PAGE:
To make sure Tuskegee does not reappear in our newspapers bearing the name of a town in Swahili or Mandarin will take political will, a commitment to justice, and a fair assessment of the reality of health care in an international context. We will have to gain a more sophisticated understanding of what is possible in situations where patients have few choices, where national per capita health care expenditures are less than what a western teenager can spend on her or his music collection, and where AIDS and other epidemics are endemic.

    In the last year, international medical groups and bioethics commissions and councils in both the United Kingdom and the United States have issued advisories on international research. Responding to concerns over the HIV transmission trials, representatives of the World Medical Association last October approved revisions in the Declaration of Helsinki (the guidelines for biomedical research on human subjects) to condemn use of placebos in trials where known treatments are available. In the United Kingdom, the Nuffield Council on Bioethics has just completed a four month period of asking for comments on its paper on “the ethics of clinical research in developing countries”. They suggested the need for new “intermediate” guidelines between the broad principles articulated through international tribunals and the practical realities in often poor and desperate countries. In the United States, the National Bioethics Advisory Commission in October has asked that treatment be offered subjects after research is completed, even if such drugs are not available in the host country. In each of these suggestions we can see reflected the efforts to not repeat what happened at Tuskegee: the failure to treat, the willingness to accept “community” standards, the linkage between a higher power and local health personnel, and the underlying racism that devalues subjects' lives away from the metropolitan centres.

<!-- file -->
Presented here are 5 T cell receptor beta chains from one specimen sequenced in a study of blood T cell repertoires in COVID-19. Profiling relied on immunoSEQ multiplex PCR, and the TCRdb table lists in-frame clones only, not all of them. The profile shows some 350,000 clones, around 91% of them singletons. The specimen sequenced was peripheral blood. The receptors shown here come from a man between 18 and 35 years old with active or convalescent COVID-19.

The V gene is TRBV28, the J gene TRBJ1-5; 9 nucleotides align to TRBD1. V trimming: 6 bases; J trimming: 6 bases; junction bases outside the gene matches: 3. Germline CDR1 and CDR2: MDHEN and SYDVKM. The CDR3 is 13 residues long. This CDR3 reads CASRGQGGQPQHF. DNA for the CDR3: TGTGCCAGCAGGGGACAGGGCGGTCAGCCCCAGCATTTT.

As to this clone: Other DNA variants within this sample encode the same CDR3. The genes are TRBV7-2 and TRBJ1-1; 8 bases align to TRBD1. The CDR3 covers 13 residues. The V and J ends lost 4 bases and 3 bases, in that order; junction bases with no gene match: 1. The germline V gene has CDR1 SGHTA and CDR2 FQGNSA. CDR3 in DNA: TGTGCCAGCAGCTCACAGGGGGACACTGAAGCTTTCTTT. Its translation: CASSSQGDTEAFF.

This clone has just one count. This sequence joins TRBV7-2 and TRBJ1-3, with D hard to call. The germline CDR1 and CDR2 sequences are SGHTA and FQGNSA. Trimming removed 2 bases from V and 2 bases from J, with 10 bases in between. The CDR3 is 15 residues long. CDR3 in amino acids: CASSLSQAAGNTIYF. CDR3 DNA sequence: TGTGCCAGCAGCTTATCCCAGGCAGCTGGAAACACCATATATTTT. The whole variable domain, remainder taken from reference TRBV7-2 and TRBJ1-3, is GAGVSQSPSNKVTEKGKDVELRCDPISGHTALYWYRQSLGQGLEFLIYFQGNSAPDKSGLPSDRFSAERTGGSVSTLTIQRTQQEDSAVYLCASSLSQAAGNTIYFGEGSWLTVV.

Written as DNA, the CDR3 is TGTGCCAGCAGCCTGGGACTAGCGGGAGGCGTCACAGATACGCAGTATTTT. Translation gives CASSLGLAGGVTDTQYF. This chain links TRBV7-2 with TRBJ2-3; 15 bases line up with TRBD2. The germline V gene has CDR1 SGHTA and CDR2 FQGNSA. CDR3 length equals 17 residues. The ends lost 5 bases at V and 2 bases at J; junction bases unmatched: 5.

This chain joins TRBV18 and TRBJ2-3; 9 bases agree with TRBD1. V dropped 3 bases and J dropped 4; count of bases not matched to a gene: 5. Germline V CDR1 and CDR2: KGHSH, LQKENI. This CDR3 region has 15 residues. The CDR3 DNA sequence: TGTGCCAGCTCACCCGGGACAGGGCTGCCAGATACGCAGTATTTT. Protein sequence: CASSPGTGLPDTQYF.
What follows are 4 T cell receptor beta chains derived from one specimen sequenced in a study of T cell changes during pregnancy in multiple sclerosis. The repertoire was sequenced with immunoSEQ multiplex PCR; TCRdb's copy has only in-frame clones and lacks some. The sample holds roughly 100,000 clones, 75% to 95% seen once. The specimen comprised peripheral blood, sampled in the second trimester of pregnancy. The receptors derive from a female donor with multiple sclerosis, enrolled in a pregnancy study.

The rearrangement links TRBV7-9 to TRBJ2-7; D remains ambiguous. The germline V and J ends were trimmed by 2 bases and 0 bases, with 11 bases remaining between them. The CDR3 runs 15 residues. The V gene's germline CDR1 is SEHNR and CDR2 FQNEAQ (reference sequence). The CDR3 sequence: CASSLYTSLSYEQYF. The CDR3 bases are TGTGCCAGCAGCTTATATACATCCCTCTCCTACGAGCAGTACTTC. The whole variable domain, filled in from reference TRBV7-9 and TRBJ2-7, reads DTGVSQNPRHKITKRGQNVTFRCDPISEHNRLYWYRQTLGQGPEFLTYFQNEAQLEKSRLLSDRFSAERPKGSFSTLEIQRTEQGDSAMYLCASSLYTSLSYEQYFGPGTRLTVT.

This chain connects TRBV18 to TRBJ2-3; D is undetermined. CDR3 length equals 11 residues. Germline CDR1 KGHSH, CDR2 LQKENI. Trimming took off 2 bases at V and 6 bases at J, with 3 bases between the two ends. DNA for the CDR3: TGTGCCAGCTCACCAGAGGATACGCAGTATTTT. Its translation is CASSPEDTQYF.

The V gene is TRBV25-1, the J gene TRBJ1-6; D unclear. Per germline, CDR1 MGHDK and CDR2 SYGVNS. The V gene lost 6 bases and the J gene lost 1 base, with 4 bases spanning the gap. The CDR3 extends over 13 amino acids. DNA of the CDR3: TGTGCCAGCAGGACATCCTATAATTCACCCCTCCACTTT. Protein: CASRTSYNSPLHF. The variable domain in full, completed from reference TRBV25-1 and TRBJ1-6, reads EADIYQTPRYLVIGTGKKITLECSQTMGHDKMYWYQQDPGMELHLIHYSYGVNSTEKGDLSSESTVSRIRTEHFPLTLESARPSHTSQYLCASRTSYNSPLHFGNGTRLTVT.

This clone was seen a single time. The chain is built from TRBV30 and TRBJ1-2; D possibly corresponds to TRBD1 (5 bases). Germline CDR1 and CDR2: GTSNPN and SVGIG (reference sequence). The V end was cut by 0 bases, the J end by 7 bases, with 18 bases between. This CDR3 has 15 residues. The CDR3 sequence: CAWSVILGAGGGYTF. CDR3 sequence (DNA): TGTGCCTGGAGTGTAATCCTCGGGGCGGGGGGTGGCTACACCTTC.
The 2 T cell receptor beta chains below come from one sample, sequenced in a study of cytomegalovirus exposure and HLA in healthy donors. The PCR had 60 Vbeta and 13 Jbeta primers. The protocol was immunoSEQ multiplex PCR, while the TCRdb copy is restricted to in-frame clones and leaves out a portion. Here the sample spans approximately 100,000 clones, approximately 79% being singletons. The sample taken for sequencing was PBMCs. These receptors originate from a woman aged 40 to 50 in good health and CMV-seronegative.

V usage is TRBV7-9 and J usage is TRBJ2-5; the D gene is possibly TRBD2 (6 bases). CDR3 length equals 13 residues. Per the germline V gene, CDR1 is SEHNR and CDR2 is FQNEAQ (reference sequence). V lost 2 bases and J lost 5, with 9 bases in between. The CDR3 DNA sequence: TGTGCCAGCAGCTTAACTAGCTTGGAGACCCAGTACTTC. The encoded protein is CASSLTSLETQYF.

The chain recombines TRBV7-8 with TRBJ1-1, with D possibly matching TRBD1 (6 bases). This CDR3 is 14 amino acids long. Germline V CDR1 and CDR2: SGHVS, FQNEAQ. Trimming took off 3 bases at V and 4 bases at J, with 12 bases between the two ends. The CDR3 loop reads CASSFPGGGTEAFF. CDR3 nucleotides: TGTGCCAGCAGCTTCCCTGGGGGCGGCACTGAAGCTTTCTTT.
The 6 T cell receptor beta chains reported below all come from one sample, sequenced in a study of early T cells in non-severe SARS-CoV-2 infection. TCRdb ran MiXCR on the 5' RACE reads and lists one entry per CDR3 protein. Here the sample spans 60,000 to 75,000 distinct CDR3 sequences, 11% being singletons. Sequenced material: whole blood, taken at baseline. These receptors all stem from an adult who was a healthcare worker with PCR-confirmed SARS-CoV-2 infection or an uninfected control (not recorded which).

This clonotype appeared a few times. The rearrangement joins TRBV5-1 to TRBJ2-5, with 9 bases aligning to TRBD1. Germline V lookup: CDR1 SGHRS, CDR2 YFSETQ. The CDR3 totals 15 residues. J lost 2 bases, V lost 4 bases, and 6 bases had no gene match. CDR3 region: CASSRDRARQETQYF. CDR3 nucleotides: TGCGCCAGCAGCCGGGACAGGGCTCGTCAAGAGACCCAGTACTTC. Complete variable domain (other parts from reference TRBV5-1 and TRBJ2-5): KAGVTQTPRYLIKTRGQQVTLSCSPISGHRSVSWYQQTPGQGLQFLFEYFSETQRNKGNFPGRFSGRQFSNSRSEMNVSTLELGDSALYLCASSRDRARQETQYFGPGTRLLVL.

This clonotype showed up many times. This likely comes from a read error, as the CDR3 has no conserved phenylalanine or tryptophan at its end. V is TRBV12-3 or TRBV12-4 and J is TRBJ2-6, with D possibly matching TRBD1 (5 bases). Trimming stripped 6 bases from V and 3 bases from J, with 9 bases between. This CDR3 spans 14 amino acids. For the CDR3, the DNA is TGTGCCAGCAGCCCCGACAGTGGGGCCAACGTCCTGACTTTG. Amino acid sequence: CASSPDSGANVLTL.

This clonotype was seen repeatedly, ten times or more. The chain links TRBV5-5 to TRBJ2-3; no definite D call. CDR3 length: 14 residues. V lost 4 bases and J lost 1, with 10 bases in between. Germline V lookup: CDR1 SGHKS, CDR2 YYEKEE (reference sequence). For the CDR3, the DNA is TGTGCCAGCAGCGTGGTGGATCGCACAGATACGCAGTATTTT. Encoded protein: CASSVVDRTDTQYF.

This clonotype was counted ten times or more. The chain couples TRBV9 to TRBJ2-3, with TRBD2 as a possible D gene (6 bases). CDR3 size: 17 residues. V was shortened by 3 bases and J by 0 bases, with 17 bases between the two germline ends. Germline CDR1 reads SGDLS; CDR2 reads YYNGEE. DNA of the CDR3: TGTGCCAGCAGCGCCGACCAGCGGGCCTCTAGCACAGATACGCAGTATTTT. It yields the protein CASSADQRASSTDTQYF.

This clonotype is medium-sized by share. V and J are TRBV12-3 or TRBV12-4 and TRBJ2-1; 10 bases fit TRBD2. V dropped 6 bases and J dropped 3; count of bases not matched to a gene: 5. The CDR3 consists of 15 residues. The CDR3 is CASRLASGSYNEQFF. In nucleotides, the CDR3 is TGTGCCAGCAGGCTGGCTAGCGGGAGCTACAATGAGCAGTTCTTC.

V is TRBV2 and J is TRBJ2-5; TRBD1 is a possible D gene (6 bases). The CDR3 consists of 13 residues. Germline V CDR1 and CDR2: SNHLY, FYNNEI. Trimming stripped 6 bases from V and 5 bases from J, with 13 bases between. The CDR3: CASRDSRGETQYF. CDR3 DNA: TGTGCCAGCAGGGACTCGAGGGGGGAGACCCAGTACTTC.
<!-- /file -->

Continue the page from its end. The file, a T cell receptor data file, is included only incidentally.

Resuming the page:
All of these efforts are important turning points in our understanding of medical science's responsibilities toward subjects. They highlight the difficulties in situations where coercion, illness, and poverty are rife and researchers can cover their own efforts with a seemingly humanitarian gauze. Organised consumer groups, the government, and health professional organizations have to be willing to demand other changes. We need serious sanctions against those who violate these new rules and principles. We should link new drug approval at the governmental level to evidence of treatment provided to the subjects. We must place more educated consumers on review boards to question seemingly scientific decisions and to watch for violations of informed consent. We ought to be considering tying international law on human rights abuse to medical research.

    Without our commitment to such elemental justice, the next Tuskegee is surely now being planned. And the new drugs appearing on our shelves may be manufactured from more than a different kind of “bad blood”.

    Acknowledgments

    Susan M Reverby is a health care historian and editor ofTuskegee's Truths: Rethinking the Tuskegee Syphilis Study (Chapel Hill: University of North Carolina Press, 2000). From 1993–96 she served as the consumer representative on the US Food and Drug Administration's Ob-Gyn Advisory Panel.